4. It is also necessary to point out that in case of an application for a writ of habeas corpus, the practice evolved by this Court is not to follow strict rules of pleading nor place undue emphasis on the question as to on whom the burden of proof lies. Even a postcard written by a detenu from jail has been sufficient to activise this Court into examining the legality of detention. this Court has consistently shown great anxiety for personal liberty and refused to throw out a petition merely on the ground that it does not disclose a prima facie case invalidating the order of detention. Whenever a petition for a writ of habeas corpus has come up before this Court, it has almost invariably issued a rule calling upon the detaining authority to justify the detention. this Court has on many occasions pointed out that when a rule is issued, it is incumbent on the detaining authority to satisfy the court that the detention of the petitioner is legal and in conformity with the mandatory provisions of the law authorising such detention : Vide Naranjan Singh v. State of Madhya Pradesh AIR 1971 SC 2215 Sheikh Hanif, Gudma Majhi & Kamal Saha v. State of West Bengal [1974] 2 SCR 258 and Dulal Roy v. The District Magistrate, Burdwan and Ors. : 1975CriLJ1322 . It has also been insisted by this Court that, in answer to this rule, the detaining authority must place all the relevant facts before the court which would show that the detention is in accordance with the provisions of the Act. It would be no argument on the part of the detaining authority to say that a particular ground is not taken in the petition. Vide Nazamuddin v. The State of West Bengal [1975] 2 SCR 593 Once the rule is issued it is the bounden duty of the Court to satisfy itself that all the safeguards provided by the law have been scrupulously observed and the citizen is not deprived of his personal liberty otherwise than in accordance with law. Vide Mohd. Alain v. State of West Bengal : 1974CriLJ770 and Khudiram Das v. State of West Bengal and Ors. : [1975]2SCR832 .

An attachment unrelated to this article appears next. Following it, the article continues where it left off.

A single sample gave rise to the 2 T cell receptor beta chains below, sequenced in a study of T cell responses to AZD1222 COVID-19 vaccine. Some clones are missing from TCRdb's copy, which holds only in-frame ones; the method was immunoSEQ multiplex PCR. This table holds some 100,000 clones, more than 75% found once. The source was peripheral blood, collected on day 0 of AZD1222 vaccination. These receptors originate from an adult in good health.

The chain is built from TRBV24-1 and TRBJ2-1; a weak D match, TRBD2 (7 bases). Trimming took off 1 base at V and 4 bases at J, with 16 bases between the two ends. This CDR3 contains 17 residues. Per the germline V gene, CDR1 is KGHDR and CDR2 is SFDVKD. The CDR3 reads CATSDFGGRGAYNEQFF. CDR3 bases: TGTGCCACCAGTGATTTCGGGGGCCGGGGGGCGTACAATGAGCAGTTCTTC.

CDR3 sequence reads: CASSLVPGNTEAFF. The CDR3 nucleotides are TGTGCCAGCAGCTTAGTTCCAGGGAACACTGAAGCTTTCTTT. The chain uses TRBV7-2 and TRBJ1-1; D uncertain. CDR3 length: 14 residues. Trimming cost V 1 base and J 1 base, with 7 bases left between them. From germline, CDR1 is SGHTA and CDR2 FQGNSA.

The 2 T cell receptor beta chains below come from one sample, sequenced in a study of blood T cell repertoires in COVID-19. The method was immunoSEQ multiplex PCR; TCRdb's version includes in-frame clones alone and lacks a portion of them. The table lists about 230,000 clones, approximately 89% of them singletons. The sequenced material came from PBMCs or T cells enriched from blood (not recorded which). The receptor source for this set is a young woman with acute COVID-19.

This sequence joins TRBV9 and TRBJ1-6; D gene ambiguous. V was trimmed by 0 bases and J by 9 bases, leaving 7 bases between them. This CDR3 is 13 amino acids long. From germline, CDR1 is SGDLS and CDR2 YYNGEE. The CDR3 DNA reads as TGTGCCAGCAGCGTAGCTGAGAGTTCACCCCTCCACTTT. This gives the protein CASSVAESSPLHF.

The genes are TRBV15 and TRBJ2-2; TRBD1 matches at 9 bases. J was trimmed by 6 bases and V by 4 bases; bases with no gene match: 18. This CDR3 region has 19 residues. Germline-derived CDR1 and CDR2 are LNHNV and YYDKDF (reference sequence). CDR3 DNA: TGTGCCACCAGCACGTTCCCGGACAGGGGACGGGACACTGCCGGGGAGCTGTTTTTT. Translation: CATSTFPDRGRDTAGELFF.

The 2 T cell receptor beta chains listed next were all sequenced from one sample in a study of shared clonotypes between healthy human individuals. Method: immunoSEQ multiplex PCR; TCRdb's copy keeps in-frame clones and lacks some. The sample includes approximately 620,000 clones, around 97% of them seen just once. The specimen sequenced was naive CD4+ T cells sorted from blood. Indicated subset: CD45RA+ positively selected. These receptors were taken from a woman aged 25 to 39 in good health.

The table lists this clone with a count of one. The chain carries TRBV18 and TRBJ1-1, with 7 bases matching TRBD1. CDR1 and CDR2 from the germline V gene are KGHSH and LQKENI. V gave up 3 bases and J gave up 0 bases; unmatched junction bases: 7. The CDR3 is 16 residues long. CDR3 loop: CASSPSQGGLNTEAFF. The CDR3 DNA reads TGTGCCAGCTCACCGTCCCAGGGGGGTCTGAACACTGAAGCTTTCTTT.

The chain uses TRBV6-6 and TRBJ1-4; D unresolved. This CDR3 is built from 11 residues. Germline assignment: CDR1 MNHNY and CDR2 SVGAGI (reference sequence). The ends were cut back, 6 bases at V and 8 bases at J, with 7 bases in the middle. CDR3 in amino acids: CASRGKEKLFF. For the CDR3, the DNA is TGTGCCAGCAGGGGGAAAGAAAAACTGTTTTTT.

5. This practice marks a departure from that obtaining in England where observance of the strict rules of pleading is insisted upon even in case of an application for a writ of habeas corpus, but it has been adopted by this Court in view of the peculiar socio-economic conditions prevailing in the country. Where large masses of people are poor, illiterate and ignorant and access to the courts is not easy on account of lack of financial resources, it would be most unreasonable to insist that the petitioner should set out clearly and specifically the grounds on which he challenges the order of detention and make out a prima facie case in support of those grounds before a rule is issued or to hold that the detaining authority should not be liable to do anything more than just meet the specific grounds of challenge put forward by the petitioner in the petition. The burden of showing that the detention is in accordance with the procedure established by law has always been placed by this Court on the detaining authority because Article 21 of the Constitution provides in clear and explicit terms that no one shall be deprived of his life or personal liberty except in accordance with procedure established by law. This constitutional right of life and personal liberty is placed on such a high pedestal by this Court that it has always insisted that whenever there is any deprivation of life or personal liberty, the authority responsible for such deprivation must satisfy the court that it has acted in accordance with the law. This is an area where the court has been most strict and scrupulous in ensuring observance with the requirements of the law, and even where a requirement of the law is breached in the slightest measure, the court has not hesitated to strike down the order of detention or to direct the release of the detenue even though the detention may have been valid till the breach occurred. The court has always regarded personal liberty as the most precious possession of mankind and refused to tolerate illegal detention, regardless of the social cost involved in the release of a possible renegade.